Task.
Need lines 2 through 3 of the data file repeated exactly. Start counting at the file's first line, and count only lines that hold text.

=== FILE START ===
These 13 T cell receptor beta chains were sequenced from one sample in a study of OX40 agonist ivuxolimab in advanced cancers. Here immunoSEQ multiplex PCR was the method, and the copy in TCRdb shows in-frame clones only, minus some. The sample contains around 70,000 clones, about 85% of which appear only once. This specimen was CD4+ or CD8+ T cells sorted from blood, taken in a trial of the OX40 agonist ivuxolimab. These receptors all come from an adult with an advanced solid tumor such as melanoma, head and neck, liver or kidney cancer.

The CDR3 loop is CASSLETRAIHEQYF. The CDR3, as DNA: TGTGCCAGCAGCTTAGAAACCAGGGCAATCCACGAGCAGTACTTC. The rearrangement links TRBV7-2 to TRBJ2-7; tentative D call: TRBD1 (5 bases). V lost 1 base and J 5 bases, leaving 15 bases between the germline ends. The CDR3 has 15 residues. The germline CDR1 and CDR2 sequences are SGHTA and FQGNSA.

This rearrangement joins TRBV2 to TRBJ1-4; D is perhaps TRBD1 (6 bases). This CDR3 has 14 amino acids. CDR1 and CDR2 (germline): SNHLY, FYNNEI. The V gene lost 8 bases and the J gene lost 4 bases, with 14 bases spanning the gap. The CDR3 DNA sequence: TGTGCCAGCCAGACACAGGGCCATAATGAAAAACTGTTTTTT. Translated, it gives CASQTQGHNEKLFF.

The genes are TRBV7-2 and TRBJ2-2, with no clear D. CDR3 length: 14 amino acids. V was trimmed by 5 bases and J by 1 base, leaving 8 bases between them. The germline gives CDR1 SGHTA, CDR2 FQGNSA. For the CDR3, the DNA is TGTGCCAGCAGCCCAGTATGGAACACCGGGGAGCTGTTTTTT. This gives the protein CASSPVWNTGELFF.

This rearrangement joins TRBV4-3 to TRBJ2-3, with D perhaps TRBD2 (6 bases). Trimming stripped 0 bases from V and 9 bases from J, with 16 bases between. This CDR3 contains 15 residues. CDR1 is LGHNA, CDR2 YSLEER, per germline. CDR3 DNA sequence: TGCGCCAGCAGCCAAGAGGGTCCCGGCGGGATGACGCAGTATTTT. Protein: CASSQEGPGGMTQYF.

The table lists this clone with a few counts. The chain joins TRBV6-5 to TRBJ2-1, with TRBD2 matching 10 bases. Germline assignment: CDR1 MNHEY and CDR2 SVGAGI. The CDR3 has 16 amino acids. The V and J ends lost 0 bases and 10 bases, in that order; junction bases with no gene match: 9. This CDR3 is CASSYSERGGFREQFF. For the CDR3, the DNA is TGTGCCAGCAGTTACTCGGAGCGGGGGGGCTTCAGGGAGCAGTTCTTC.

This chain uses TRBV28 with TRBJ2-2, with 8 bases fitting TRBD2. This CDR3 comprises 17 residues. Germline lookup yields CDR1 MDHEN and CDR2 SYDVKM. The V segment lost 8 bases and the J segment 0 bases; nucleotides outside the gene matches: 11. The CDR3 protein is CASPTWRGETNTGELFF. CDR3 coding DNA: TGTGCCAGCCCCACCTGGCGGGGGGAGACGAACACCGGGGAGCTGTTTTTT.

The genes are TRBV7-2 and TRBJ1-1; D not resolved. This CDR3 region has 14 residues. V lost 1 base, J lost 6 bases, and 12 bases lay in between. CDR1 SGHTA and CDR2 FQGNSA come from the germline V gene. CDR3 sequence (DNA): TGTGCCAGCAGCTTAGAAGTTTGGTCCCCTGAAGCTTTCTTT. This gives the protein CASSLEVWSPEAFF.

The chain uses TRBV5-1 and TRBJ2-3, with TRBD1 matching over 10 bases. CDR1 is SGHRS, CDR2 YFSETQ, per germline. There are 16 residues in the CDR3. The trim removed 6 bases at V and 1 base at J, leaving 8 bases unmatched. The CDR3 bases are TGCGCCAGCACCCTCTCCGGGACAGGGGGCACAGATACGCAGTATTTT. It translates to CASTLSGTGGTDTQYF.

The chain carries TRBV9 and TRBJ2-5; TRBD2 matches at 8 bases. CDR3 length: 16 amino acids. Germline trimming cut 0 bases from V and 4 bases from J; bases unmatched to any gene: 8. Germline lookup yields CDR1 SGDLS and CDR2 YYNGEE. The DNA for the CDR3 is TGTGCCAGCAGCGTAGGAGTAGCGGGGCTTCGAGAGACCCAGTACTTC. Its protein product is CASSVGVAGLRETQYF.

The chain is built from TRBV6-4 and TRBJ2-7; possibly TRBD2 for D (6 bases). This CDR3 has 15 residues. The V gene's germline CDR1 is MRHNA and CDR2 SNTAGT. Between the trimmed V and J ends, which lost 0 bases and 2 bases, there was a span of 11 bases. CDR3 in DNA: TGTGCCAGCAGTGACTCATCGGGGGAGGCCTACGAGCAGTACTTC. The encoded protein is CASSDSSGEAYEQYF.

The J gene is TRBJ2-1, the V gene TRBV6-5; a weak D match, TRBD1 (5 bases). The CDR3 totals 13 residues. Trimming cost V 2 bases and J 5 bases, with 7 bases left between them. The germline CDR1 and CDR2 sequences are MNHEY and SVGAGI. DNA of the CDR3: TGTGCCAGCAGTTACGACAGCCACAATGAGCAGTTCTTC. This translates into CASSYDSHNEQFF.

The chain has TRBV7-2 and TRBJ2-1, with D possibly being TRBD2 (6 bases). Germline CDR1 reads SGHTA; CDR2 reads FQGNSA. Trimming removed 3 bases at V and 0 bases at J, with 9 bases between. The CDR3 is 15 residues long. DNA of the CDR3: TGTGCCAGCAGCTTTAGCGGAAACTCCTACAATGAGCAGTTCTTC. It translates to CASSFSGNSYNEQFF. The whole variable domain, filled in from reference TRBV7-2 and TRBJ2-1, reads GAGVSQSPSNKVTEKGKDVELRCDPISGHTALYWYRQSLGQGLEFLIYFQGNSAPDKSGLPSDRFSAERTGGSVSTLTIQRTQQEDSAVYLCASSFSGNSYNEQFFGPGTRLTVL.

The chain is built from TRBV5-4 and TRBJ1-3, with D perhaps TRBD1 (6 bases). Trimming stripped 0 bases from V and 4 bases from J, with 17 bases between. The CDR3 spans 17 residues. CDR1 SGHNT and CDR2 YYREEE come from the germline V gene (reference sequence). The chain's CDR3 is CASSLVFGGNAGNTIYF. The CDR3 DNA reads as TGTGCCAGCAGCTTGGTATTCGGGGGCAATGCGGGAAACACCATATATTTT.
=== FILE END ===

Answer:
The CDR3 loop is CASSLETRAIHEQYF. The CDR3, as DNA: TGTGCCAGCAGCTTAGAAACCAGGGCAATCCACGAGCAGTACTTC. The rearrangement links TRBV7-2 to TRBJ2-7; tentative D call: TRBD1 (5 bases). V lost 1 base and J 5 bases, leaving 15 bases between the germline ends. The CDR3 has 15 residues. The germline CDR1 and CDR2 sequences are SGHTA and FQGNSA.

This rearrangement joins TRBV2 to TRBJ1-4; D is perhaps TRBD1 (6 bases). This CDR3 has 14 amino acids. CDR1 and CDR2 (germline): SNHLY, FYNNEI. The V gene lost 8 bases and the J gene lost 4 bases, with 14 bases spanning the gap. The CDR3 DNA sequence: TGTGCCAGCCAGACACAGGGCCATAATGAAAAACTGTTTTTT. Translated, it gives CASQTQGHNEKLFF.